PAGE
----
Perhaps, but the benefits would be considerable. How could it be achieved? Perhaps by restricting the sale of Apistan to certain years, in a formulation or package that meant it had to be used quickly or became inactive.
What about the residues in wax?
I’m not sure whether the level Apistan accumulates to in wax is sufficient to be a selective pressure on the mite population. Apistan strips are 10% Apistan. Nothing like that much accumulates in wax. In a recent study fluvalinate levels ranged between 2 and 200,000 parts per billion in wax (mean ~7500 ppb). However, it is a valid concern and so would necessitate a relatively simple experiment to determine the rate at which Apistan resistant mutations are lost in the presence of absence of trace levels of Apistan in comb.
Herd immunity and the responsibility of the individual
There’s a debate in human healthcare about the necessity to vaccinate individuals in a well-vaccinated population. The chance of an infectious disease spreading to the unvaccinated individual in a protected population is very slight. So, why vaccinate?
Well, what if increasing numbers decided not to vaccinate? Once protection in the population falls below a certain level there is a significant chance that an infectious disease will spread widely. We saw this in the UK after the MMR (measles, mumps and rubella) vaccine was falsely claimed to be associated with autism. Vaccination rates dropped from 90+ percent, to low 80’s and – in parts of the country – to only 60%. Unsurprisingly, measles cases increased and – tragically, for the first time in years – there were childhood deaths due to measles infection.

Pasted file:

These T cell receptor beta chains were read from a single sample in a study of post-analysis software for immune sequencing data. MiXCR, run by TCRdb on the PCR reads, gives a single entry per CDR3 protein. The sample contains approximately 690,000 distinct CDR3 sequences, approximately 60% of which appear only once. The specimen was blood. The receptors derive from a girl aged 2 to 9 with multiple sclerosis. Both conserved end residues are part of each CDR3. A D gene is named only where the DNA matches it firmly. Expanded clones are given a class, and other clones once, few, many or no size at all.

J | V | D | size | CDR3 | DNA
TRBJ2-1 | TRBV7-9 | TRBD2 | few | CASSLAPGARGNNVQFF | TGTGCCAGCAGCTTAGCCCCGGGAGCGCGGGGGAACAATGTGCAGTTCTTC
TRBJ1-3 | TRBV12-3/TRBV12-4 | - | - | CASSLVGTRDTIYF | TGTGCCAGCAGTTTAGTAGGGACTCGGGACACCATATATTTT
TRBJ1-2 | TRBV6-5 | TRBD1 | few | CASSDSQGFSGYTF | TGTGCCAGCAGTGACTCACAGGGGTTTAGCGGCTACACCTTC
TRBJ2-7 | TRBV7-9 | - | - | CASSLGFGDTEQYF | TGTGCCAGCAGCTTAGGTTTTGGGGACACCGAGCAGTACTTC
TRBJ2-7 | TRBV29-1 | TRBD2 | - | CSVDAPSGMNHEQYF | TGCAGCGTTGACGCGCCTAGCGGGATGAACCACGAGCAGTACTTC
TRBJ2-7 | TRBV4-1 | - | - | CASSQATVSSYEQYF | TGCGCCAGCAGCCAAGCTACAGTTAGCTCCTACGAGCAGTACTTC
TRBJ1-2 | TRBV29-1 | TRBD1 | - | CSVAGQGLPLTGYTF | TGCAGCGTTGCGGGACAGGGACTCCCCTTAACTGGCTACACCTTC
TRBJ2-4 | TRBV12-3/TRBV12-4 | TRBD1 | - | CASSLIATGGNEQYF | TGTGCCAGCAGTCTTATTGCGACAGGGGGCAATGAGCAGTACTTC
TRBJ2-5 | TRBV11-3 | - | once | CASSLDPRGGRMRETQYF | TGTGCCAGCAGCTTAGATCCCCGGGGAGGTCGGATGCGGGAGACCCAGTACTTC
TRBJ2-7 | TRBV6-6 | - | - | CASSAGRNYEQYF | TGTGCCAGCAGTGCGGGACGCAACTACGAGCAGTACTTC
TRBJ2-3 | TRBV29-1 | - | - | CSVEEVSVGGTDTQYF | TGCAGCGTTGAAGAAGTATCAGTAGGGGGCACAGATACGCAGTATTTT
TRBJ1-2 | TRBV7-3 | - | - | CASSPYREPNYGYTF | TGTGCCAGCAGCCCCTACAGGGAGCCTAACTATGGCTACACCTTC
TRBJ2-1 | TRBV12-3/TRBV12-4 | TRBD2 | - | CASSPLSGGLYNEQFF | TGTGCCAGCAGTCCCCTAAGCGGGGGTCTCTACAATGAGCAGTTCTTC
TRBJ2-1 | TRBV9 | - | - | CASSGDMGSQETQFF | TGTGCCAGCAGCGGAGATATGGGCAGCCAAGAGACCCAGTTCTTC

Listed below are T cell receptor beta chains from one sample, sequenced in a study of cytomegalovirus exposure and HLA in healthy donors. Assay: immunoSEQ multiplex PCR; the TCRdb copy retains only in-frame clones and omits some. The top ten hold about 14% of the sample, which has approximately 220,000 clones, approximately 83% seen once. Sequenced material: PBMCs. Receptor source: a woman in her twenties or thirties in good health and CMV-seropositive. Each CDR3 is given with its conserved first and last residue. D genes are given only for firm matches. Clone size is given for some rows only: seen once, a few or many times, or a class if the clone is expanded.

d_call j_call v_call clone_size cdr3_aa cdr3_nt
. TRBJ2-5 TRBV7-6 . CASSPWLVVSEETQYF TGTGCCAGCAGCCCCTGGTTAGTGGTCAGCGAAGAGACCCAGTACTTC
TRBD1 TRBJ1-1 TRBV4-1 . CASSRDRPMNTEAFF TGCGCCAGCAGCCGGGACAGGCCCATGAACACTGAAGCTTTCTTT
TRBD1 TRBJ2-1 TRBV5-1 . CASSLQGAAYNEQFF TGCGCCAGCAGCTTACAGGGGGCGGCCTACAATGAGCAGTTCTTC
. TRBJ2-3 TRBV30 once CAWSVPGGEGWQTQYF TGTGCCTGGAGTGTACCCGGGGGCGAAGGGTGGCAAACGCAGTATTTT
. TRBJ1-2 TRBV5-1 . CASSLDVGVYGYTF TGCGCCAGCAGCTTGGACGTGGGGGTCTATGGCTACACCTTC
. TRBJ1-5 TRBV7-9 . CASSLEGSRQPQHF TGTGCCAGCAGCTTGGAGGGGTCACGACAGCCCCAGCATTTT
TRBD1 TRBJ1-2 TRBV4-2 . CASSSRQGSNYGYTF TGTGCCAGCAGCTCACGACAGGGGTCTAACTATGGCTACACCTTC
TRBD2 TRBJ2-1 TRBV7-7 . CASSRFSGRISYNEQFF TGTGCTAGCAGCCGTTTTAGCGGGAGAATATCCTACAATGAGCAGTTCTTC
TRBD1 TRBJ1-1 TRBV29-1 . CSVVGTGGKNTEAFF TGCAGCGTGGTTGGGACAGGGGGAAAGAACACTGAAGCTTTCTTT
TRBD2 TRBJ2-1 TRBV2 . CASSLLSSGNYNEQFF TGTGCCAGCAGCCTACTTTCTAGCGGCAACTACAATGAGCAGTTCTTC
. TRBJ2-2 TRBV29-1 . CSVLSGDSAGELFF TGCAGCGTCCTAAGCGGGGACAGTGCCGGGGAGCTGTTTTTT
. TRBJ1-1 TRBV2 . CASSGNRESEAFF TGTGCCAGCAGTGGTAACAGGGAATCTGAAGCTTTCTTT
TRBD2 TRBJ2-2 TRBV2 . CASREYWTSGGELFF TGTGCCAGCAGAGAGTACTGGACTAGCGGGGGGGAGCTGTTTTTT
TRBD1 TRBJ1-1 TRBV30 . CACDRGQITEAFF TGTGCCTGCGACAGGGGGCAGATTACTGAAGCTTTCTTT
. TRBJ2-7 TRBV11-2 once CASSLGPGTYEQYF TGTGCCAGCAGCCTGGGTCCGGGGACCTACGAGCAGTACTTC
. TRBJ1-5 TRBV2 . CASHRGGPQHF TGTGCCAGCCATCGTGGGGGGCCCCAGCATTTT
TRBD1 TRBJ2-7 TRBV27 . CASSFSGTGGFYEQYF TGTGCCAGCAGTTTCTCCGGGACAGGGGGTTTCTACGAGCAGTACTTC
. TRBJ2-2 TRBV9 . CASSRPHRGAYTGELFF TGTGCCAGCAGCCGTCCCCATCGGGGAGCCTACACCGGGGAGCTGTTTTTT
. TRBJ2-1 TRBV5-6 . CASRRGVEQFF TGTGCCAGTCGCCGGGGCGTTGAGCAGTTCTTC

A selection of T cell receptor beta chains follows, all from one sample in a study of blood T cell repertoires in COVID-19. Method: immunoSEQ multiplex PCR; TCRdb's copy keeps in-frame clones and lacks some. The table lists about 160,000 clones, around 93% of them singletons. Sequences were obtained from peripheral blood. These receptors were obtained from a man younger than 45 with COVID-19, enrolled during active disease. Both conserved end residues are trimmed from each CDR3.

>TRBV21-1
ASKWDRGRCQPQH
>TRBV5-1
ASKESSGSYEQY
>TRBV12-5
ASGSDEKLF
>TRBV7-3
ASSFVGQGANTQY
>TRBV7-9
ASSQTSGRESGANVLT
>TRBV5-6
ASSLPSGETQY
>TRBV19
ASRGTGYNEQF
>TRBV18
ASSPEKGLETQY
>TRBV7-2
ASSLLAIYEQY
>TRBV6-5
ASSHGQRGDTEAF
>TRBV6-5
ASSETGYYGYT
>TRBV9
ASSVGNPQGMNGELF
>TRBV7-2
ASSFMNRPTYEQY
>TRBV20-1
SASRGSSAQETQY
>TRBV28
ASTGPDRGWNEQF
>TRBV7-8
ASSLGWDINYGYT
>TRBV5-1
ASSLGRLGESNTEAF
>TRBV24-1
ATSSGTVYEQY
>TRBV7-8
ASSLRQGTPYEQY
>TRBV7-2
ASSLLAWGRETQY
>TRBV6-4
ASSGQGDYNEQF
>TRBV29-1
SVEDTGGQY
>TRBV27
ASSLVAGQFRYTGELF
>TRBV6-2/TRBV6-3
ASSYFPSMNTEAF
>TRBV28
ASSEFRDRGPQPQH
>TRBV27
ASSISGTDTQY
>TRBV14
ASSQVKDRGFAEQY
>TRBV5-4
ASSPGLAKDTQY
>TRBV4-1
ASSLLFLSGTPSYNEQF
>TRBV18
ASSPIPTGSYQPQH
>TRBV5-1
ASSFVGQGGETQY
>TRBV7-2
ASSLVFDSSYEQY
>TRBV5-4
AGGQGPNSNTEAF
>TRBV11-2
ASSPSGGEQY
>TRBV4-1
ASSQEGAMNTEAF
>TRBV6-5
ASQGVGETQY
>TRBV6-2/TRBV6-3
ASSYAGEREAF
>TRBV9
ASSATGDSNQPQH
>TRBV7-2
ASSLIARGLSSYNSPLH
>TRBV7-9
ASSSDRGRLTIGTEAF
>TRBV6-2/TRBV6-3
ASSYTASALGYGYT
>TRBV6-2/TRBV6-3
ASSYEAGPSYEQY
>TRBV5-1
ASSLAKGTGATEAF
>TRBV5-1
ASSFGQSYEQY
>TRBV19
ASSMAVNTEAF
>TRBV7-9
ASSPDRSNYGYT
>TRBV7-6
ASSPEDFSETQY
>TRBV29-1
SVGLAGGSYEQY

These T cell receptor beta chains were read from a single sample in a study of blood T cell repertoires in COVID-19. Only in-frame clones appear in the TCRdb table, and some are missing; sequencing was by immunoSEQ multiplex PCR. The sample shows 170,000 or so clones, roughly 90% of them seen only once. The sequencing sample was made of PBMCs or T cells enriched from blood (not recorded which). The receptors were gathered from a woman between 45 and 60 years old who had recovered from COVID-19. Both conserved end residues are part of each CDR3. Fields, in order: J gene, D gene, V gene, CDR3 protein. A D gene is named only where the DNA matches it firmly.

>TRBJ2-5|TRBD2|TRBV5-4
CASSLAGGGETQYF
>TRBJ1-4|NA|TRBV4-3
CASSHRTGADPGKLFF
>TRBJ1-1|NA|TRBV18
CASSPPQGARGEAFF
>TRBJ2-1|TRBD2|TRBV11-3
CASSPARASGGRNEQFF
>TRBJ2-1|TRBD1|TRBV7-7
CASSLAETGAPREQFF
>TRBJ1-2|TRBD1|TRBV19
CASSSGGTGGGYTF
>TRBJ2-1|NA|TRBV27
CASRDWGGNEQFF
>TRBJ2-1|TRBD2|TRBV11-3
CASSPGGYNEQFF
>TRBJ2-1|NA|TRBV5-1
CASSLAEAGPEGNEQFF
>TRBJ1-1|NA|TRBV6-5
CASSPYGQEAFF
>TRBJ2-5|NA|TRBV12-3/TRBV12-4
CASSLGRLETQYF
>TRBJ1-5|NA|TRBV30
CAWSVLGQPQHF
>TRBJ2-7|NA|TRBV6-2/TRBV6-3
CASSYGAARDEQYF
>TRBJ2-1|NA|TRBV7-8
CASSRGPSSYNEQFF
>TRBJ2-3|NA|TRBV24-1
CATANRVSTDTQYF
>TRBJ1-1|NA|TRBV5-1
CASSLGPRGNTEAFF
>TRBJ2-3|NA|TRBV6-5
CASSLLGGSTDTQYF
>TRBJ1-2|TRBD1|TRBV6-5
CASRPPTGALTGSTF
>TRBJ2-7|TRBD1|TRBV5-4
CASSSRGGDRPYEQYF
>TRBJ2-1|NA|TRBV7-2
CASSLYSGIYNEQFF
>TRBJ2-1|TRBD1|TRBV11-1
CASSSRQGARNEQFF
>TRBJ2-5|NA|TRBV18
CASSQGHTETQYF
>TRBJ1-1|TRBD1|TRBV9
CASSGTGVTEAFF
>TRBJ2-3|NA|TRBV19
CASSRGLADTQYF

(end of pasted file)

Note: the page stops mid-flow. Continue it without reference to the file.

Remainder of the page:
This may seem a million miles away from looking after our bees, but there are parallels. As beekeepers we have responsibility for our own stock. We also have responsibility to the wider community of beekeepers which – because of the way our bees forage and mingle – happily exchange pests and pathogens.
Beekeepers who do not control Varroa (and consequently virus) levels threaten the viability of their own colonies and those of other beekeepers in the area. The same applies to the foulbroods. This is why the bee inspectors try and check all colonies in the vicinity of an outbreak. This is why standstill orders are placed on apiaries where outbreaks occur.
Perhaps this sort of communal responsibility also applies to Varroa treatment using Apistan? Beekeepers who treat without demonstrating very high levels of susceptibility first in their stocks are simply selecting for resistant mites, reducing the efficacy of treatment for themselves, and others, in the future. Indiscriminate or incorrect use of Apistan has resulted in widespread resistance, thereby compromising Varroa control for all beekeepers.
The coordination and control, geographically and temporally, of Apistan usage would benefit beekeeping and beekeepers.